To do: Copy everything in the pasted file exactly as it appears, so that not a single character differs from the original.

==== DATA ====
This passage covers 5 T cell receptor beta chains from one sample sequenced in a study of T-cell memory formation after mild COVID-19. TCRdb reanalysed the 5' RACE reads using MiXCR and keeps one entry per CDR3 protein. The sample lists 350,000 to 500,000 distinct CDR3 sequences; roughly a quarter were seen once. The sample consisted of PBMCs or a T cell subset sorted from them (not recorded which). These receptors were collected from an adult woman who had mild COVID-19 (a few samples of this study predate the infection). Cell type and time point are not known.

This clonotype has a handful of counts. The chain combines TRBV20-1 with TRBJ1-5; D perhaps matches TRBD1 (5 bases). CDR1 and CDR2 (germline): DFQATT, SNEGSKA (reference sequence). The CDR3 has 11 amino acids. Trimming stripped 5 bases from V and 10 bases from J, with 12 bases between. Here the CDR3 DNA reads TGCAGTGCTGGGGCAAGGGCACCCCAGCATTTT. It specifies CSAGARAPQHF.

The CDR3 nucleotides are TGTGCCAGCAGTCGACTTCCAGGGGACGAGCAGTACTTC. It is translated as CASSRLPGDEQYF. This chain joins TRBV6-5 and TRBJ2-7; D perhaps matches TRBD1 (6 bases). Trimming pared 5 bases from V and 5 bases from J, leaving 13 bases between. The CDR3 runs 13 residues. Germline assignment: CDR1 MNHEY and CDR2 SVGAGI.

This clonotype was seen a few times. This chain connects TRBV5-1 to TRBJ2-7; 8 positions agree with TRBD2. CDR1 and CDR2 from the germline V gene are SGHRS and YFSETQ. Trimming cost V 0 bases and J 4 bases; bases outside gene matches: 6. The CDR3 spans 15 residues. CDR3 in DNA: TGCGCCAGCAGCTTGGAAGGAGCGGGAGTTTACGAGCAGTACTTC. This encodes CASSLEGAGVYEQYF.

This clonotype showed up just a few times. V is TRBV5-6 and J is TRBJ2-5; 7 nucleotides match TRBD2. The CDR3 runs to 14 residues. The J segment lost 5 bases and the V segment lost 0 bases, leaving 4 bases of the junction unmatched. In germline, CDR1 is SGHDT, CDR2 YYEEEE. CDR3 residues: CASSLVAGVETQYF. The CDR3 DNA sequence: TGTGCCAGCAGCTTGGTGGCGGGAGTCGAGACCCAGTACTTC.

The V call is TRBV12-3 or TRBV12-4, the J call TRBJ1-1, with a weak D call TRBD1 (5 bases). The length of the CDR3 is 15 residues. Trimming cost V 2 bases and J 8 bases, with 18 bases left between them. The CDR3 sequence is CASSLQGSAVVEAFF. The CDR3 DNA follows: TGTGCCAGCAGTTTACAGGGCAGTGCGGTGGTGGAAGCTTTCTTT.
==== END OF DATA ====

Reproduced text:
This passage covers 5 T cell receptor beta chains from one sample sequenced in a study of T-cell memory formation after mild COVID-19. TCRdb reanalysed the 5' RACE reads using MiXCR and keeps one entry per CDR3 protein. The sample lists 350,000 to 500,000 distinct CDR3 sequences; roughly a quarter were seen once. The sample consisted of PBMCs or a T cell subset sorted from them (not recorded which). These receptors were collected from an adult woman who had mild COVID-19 (a few samples of this study predate the infection). Cell type and time point are not known.

This clonotype has a handful of counts. The chain combines TRBV20-1 with TRBJ1-5; D perhaps matches TRBD1 (5 bases). CDR1 and CDR2 (germline): DFQATT, SNEGSKA (reference sequence). The CDR3 has 11 amino acids. Trimming stripped 5 bases from V and 10 bases from J, with 12 bases between. Here the CDR3 DNA reads TGCAGTGCTGGGGCAAGGGCACCCCAGCATTTT. It specifies CSAGARAPQHF.

The CDR3 nucleotides are TGTGCCAGCAGTCGACTTCCAGGGGACGAGCAGTACTTC. It is translated as CASSRLPGDEQYF. This chain joins TRBV6-5 and TRBJ2-7; D perhaps matches TRBD1 (6 bases). Trimming pared 5 bases from V and 5 bases from J, leaving 13 bases between. The CDR3 runs 13 residues. Germline assignment: CDR1 MNHEY and CDR2 SVGAGI.

This clonotype was seen a few times. This chain connects TRBV5-1 to TRBJ2-7; 8 positions agree with TRBD2. CDR1 and CDR2 from the germline V gene are SGHRS and YFSETQ. Trimming cost V 0 bases and J 4 bases; bases outside gene matches: 6. The CDR3 spans 15 residues. CDR3 in DNA: TGCGCCAGCAGCTTGGAAGGAGCGGGAGTTTACGAGCAGTACTTC. This encodes CASSLEGAGVYEQYF.

This clonotype showed up just a few times. V is TRBV5-6 and J is TRBJ2-5; 7 nucleotides match TRBD2. The CDR3 runs to 14 residues. The J segment lost 5 bases and the V segment lost 0 bases, leaving 4 bases of the junction unmatched. In germline, CDR1 is SGHDT, CDR2 YYEEEE. CDR3 residues: CASSLVAGVETQYF. The CDR3 DNA sequence: TGTGCCAGCAGCTTGGTGGCGGGAGTCGAGACCCAGTACTTC.

The V call is TRBV12-3 or TRBV12-4, the J call TRBJ1-1, with a weak D call TRBD1 (5 bases). The length of the CDR3 is 15 residues. Trimming cost V 2 bases and J 8 bases, with 18 bases left between them. The CDR3 sequence is CASSLQGSAVVEAFF. The CDR3 DNA follows: TGTGCCAGCAGTTTACAGGGCAGTGCGGTGGTGGAAGCTTTCTTT.